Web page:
IN the second of a two-part article, STUART TOOLEY thinks it is time to start talking about the dependence referendum.
In my first piece for Labour Hame, I laid out the two frames in the biggest debate in Scottish politics. The first is the one preferred by the SNP, the parent-teenager independence frame: positive and inevitable. The second is the one preferred by Labour and the other unionist parties, the married couple separation frame: negative and the result of failure.
It is clear that despite using the separation frame, Scottish Labour has not stemmed the tide of the nationalist frame dominating the public debate. Unconsciously in my last article, I referred to the “independence debate” not the separation debate. Meanwhile, the media, and the public have been using the SNP’s frame for years. What is the solution? How do those of us who believe in the union start to win people over to our position using frames?
Well here we must revert back to the inspiration for this article, George Lakoff, author of ‘Don’t Think of an Elephant’. He argues that there are a group of people who will only ever be influenced through the Republican’s frame, and a group that will only ever be influenced through the Democrat’s frame. I think it is probably safe to assume that this is the case in Scotland. There will be a group who will only ever be influenced by the independence frame, others only influenced through the separation frame.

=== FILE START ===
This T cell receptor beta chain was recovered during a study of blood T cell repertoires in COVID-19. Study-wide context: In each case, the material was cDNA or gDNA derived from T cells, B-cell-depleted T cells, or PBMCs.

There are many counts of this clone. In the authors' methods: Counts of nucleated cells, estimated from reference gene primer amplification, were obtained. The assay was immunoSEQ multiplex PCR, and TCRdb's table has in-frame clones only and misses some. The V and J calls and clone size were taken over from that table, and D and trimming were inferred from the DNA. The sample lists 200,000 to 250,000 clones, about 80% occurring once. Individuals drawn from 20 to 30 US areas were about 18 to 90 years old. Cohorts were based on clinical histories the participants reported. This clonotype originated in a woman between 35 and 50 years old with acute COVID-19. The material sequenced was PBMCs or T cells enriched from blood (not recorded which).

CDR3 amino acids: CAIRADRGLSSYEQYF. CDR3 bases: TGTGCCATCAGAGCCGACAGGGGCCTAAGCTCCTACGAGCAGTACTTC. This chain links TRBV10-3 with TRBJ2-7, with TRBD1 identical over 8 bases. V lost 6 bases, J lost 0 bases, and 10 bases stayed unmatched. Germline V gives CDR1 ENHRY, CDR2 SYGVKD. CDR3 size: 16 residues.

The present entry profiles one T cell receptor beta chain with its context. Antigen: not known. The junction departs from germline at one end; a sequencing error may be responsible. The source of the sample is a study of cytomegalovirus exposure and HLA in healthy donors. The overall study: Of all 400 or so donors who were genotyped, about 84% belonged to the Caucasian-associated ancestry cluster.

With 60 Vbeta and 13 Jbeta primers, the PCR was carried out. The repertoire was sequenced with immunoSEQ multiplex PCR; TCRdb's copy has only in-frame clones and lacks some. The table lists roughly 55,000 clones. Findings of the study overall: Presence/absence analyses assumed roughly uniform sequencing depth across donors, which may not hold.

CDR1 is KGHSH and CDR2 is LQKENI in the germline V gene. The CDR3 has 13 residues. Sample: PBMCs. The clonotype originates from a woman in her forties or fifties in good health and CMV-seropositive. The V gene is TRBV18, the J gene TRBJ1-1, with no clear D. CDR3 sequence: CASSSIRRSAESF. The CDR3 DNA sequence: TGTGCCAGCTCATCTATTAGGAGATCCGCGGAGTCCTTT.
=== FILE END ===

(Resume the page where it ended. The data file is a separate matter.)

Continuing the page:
But crucially there is also a group who can be influenced through both frames – the crucial swing voters in the referendum. It is clear to me that there is already a tactic for this group: continuing to push forward with greater discipline the separation frame in all public appearances, press releases, speeches, etc.
This is in and of itself not a hugely consequential conclusion. That there is a need to create and solidly follow a line in the referendum will come as no surprise to politicians or activists. But there is a second message I would like to test.
If we want to be influencing those crucial swing voters, we could also try a different tact. Why not use the SNP’s independence frame – but turn it on its head?
Next time one of your nationalist friends says something about the independence referendum, why not correct them?
“You mean the dependence referendum?”
“The dependence referendum. If we become independent from the rest of the UK, we become more dependent on a variety of other institutions.”
“I don’t follow, surely this is about independence from England?”
“Well if we become independent from the UK, we’ll become more dependent on the scarce resources in the North Sea.
And we’ll become more dependent on our UN, NATO and G8 allies like the UK and the US to protect us.
And we’ll become more dependent on either the European Central Bank, or the Bank of England (who won’t be looking after our interests) to set our monetary policy.”
You’ll recognise all these arguments as three main arguments against separation. But when put in to the frame of (in)dependence we target the voters who could be swayed who have already accepted the SNP’s frame, as well as those crucial swing voters.